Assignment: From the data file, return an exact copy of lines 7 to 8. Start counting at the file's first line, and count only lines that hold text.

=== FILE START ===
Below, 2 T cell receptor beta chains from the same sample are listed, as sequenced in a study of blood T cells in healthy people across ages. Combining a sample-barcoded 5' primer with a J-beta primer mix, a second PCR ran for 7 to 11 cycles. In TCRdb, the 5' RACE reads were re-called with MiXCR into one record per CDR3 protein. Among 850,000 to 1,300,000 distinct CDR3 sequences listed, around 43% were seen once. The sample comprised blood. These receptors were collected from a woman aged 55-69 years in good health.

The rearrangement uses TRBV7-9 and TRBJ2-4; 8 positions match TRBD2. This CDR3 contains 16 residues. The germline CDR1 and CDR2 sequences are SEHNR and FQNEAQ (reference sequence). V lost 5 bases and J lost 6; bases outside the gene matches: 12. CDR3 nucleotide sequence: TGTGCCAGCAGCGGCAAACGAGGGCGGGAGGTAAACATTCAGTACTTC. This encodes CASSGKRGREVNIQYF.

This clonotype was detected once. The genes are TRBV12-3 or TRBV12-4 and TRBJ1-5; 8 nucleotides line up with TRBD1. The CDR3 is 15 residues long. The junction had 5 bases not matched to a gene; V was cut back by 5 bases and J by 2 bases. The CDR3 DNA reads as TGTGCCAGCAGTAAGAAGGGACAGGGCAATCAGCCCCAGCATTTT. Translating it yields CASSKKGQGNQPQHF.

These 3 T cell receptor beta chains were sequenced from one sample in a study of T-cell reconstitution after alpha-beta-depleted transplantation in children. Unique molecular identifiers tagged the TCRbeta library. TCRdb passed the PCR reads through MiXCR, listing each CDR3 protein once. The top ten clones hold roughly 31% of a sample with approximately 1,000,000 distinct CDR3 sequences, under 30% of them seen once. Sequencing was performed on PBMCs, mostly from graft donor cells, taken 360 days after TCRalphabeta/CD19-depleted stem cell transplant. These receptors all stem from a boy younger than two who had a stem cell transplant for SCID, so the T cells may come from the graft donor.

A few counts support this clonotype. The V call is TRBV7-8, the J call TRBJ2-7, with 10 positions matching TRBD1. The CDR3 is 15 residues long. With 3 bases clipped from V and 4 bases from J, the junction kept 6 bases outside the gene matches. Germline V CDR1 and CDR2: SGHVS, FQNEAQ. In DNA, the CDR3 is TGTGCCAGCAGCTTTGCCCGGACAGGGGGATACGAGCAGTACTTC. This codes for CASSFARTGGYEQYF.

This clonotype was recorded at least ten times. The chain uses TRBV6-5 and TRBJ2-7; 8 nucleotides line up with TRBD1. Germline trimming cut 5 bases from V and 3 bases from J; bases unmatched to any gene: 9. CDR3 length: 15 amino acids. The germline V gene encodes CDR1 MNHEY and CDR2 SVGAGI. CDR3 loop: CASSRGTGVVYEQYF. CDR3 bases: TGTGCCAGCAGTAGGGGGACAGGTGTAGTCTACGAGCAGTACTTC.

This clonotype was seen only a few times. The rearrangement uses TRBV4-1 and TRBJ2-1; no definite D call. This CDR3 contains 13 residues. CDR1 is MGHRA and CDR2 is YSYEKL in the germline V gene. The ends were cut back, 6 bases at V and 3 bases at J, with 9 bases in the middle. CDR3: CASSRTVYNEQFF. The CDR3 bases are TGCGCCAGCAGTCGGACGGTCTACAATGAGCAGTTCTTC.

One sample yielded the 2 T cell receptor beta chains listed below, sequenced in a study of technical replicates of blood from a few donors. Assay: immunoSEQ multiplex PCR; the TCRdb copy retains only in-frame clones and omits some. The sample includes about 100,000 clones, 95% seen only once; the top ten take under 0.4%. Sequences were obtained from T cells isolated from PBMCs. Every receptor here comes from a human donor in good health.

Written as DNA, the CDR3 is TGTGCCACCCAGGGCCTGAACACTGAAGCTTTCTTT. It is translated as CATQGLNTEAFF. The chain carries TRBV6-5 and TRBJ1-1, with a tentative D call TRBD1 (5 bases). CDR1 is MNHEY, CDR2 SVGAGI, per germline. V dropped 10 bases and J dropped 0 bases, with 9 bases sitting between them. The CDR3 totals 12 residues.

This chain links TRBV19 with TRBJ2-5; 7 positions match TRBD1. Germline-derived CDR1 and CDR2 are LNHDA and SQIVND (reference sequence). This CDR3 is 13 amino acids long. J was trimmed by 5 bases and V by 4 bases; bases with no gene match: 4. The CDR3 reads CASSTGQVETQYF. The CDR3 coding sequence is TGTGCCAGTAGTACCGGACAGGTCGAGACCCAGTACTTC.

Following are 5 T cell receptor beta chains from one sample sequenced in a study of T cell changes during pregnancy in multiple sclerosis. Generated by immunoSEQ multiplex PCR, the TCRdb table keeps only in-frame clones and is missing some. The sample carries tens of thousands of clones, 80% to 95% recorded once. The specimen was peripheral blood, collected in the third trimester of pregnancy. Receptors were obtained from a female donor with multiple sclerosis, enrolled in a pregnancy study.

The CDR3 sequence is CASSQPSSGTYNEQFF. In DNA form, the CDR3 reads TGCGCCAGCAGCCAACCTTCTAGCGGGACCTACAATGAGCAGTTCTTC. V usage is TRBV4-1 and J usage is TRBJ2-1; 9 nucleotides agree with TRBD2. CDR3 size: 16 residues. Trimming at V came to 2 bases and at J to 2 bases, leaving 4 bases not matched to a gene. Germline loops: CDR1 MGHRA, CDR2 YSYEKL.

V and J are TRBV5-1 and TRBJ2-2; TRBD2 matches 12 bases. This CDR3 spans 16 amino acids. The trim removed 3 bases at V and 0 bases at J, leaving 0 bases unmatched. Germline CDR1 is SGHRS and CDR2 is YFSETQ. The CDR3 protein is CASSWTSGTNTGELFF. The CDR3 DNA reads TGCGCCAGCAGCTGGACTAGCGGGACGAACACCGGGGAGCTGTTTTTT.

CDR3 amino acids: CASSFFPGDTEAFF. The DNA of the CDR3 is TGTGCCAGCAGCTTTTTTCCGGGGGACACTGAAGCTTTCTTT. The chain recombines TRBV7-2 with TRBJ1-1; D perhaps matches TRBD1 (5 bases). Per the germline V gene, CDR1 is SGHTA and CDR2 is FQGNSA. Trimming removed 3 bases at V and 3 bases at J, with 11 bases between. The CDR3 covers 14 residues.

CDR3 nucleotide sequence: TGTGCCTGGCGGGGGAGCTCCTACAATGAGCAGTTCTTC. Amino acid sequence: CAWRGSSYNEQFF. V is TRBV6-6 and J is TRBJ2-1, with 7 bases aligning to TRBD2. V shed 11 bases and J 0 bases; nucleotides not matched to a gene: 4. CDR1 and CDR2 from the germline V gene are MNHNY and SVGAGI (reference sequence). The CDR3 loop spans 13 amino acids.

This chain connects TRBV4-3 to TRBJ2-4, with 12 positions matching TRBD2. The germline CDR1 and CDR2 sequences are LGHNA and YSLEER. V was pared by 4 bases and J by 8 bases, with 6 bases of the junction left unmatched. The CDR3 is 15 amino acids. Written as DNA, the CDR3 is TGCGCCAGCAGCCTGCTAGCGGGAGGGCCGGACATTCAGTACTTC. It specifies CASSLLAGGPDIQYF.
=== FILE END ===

This clonotype was seen only a few times. The rearrangement uses TRBV4-1 and TRBJ2-1; no definite D call. This CDR3 contains 13 residues. CDR1 is MGHRA and CDR2 is YSYEKL in the germline V gene. The ends were cut back, 6 bases at V and 3 bases at J, with 9 bases in the middle. CDR3: CASSRTVYNEQFF. The CDR3 bases are TGCGCCAGCAGTCGGACGGTCTACAATGAGCAGTTCTTC.

One sample yielded the 2 T cell receptor beta chains listed below, sequenced in a study of technical replicates of blood from a few donors. Assay: immunoSEQ multiplex PCR; the TCRdb copy retains only in-frame clones and omits some. The sample includes about 100,000 clones, 95% seen only once; the top ten take under 0.4%. Sequences were obtained from T cells isolated from PBMCs. Every receptor here comes from a human donor in good health.